Is your company importing goods into the United States or considering importing in the future? To import successfully, the importer must have a customs bond on file with U.S. Customs and Border Protection (CBP). Customs bond compliance can be simple, but there is important information every importer should be familiar with.
Customs bonds are required for any import shipment which value exceeds $2,500. Essentially, a customs bond is a contract to ensure importers oblige with duties, taxes and fees owed to the government. Additionally, customs bonds are required for any import shipment if the commodity is subject to other government agency (OGA) requirements (i.e., FDA, USDA, BATF, etc.). Bonds are a guarantee from a surety company that the importer of record will abide by the laws and regulations governing the importation of merchandise into the United States.
There are three parties involved with a customs bond:
The principal can be an importer, a broker, a carrier, a bonded warehouse proprietor, a foreign trade zone operator or any one of several other parties that seek to do business with CBP.
The surety is usually an insurance company that has been authorized by the Department of Treasury to write CBP bonds. The principal and surety are also known as the bond obligors.
CBP is the beneficiary of all of the bonds it authorizes.
The two main types of customs bonds are Continuous Transaction Bonds and Single Entry Bonds.
A continuous customs bond is used by importers with a large number of entries or imports through several ports during a given year. Continuous bonds have a term of one year and are automatically renewed each year. Continuous bonds are valid until terminated by the surety or the principal.
Single entry bonds are intended for a single shipment. The single entry bond only covers the entry or transaction for which it was written.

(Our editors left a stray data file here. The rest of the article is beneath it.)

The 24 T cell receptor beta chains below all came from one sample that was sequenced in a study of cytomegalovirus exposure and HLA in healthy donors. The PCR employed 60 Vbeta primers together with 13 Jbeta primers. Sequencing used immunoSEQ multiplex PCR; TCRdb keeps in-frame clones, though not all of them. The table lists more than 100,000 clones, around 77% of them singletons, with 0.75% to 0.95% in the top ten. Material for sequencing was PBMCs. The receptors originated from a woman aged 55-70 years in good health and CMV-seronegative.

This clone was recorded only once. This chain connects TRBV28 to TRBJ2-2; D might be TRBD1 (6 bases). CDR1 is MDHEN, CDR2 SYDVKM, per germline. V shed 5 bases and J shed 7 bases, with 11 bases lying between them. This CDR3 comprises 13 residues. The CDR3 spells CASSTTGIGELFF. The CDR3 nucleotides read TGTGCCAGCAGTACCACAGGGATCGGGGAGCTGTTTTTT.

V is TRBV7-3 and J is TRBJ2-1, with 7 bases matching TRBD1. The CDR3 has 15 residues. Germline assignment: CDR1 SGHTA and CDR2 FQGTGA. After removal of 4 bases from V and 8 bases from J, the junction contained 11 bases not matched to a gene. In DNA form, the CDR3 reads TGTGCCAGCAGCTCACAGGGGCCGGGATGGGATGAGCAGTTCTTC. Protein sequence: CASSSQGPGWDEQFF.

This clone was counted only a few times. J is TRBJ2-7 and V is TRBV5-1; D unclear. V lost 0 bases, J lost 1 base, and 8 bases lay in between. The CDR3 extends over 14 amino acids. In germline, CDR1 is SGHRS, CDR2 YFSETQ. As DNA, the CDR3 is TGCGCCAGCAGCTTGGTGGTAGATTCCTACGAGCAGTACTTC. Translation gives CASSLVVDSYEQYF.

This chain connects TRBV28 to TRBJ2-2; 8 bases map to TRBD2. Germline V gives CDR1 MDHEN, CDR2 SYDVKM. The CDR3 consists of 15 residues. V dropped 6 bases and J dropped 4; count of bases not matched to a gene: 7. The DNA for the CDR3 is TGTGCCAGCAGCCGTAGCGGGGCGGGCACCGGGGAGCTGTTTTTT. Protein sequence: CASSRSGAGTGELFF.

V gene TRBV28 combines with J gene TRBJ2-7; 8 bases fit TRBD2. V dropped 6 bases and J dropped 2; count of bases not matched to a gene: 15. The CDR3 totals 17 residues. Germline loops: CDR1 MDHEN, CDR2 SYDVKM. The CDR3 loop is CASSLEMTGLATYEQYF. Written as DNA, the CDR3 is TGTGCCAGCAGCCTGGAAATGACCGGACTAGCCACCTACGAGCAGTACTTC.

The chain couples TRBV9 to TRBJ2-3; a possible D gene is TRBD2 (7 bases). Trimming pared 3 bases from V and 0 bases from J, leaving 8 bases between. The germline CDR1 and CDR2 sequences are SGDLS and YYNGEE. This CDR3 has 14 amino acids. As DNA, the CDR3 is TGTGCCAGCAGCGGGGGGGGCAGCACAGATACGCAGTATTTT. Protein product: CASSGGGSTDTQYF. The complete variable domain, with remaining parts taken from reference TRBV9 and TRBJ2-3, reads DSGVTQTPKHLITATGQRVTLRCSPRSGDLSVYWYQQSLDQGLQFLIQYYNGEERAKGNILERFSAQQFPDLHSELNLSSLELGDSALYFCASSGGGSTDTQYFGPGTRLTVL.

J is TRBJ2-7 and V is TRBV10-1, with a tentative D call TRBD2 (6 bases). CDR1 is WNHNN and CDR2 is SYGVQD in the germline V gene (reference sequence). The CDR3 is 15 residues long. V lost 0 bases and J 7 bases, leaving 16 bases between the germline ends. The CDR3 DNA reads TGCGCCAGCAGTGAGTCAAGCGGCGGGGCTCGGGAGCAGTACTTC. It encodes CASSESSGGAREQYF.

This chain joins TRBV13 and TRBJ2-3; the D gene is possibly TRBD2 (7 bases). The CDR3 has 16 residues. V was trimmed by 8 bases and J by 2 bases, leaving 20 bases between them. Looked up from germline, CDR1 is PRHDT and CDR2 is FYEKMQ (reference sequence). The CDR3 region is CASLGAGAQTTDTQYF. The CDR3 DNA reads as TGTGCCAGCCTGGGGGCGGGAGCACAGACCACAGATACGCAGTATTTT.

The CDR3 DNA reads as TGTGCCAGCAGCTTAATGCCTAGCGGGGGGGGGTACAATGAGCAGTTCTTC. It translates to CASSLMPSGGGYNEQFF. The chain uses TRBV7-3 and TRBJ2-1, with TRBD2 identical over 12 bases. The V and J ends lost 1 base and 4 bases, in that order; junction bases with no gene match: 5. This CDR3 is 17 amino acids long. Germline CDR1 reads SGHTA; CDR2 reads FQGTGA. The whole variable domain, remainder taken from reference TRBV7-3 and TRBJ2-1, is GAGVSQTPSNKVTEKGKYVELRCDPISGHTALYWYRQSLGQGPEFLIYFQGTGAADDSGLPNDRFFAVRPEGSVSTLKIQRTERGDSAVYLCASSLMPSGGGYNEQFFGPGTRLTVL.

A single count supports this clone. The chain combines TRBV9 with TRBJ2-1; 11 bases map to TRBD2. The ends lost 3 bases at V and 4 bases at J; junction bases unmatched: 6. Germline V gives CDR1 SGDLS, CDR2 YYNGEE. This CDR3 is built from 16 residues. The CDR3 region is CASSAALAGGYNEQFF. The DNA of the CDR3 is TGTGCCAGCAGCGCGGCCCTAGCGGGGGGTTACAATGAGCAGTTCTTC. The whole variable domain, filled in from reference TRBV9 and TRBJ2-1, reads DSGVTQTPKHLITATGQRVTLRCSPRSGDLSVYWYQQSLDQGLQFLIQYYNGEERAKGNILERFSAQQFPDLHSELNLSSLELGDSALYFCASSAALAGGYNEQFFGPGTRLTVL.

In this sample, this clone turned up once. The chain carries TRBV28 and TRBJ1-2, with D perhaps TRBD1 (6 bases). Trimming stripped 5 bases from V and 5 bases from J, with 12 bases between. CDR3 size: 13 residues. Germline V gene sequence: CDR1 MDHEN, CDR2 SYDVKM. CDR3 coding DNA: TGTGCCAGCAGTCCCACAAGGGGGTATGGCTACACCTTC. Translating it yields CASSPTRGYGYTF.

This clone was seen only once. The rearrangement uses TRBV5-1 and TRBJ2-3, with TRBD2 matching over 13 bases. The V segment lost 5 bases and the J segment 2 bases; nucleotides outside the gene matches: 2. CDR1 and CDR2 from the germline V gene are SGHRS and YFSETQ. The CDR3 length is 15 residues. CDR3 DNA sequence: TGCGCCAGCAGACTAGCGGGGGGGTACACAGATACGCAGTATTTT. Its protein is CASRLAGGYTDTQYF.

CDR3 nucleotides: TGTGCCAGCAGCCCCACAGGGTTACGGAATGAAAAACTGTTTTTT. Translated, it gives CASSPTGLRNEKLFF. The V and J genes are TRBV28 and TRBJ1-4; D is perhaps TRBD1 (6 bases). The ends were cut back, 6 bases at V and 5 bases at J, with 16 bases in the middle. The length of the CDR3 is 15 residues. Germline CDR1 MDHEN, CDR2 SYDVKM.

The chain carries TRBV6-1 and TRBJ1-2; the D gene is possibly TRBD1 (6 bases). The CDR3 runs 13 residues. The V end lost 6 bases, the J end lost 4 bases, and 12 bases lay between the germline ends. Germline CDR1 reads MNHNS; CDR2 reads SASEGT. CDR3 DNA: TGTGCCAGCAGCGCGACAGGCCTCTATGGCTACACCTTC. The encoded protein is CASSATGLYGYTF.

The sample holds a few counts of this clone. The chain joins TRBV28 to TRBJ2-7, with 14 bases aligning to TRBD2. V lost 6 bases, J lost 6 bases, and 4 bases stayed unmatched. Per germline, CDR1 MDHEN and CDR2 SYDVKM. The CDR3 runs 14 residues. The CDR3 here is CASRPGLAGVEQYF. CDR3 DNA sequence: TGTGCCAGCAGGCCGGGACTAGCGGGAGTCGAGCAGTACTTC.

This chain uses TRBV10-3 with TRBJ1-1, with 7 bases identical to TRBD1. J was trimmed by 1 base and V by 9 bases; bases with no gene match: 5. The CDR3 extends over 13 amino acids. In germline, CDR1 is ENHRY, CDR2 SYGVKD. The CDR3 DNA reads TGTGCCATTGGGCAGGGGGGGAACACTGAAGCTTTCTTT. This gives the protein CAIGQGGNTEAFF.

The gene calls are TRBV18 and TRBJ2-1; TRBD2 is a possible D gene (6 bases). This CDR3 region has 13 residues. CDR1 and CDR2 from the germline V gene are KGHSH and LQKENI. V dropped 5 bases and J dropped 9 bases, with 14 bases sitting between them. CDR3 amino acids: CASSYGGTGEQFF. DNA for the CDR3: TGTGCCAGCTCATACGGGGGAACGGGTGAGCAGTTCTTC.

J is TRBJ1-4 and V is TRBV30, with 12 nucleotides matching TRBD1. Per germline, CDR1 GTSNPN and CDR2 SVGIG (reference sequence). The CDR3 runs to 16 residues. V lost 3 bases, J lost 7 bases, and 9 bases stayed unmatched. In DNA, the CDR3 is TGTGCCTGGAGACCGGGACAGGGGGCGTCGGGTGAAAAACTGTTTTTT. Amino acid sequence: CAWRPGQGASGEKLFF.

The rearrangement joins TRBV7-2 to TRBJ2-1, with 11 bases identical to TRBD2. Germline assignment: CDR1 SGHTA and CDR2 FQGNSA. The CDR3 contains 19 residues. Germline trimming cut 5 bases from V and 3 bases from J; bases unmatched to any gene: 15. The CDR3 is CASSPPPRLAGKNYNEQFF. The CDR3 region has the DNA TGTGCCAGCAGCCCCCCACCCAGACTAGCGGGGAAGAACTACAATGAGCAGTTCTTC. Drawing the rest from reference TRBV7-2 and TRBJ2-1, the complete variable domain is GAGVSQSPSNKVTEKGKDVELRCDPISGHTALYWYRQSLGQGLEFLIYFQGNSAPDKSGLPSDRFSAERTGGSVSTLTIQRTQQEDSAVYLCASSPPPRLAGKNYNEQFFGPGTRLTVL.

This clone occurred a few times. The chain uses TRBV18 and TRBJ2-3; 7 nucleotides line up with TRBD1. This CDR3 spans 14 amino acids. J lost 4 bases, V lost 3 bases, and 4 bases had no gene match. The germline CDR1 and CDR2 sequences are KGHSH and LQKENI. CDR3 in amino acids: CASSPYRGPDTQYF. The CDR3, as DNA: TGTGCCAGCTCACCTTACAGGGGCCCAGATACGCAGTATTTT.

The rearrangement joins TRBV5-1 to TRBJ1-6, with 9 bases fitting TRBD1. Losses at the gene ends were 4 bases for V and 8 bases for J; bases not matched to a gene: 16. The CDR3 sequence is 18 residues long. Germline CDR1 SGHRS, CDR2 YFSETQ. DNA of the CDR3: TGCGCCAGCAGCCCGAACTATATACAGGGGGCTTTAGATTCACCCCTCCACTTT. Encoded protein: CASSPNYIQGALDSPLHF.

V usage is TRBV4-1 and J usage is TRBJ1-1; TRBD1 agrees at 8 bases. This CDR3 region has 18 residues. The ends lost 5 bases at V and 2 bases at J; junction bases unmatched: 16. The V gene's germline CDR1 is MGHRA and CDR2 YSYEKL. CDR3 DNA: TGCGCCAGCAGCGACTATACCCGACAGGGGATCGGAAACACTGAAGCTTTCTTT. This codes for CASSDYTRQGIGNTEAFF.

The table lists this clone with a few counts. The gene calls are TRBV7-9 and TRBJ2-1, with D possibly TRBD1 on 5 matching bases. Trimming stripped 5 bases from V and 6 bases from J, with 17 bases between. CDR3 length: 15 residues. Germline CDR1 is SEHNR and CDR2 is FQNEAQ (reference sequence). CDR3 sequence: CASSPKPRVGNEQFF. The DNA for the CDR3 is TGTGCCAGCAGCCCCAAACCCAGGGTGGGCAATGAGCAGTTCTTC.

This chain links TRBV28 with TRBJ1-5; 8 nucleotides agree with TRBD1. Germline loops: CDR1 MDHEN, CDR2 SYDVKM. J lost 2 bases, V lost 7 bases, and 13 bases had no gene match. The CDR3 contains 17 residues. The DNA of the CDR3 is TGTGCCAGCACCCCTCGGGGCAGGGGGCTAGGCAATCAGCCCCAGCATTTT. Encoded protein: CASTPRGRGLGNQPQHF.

A single entry or continuous customs bond must be obtained prior to submitting a customs entry to CBP. Without a bond on file with CBP, an import shipment will be delayed. If the shipment arrives at a U.S. port and is not customs cleared in a timely manner, the cargo owner could incur storage, demurrage or per diem fees by the port, terminal, pier, steamship line (ocean carrier) or the bonded warehouse.
Additionally, if a principal fails to perform its obligations under the bond, CBP may assess a claim against the principal and surety. The claim may be for breach of an obligation to pay duties (taxes) or any other bond condition.
The bond also indemnifies the surety, granting it the ability to take any legal action against the principal if necessary. The surety would be able to collect any funds from the principal which were outlaid to CBP on its behalf.
An importer can obtain a customs bond through a surety licensed by the Treasury Department or their customs broker. Importers will have to complete a bond application, which will include basic company details and information explaining the type of merchandise to be imported.
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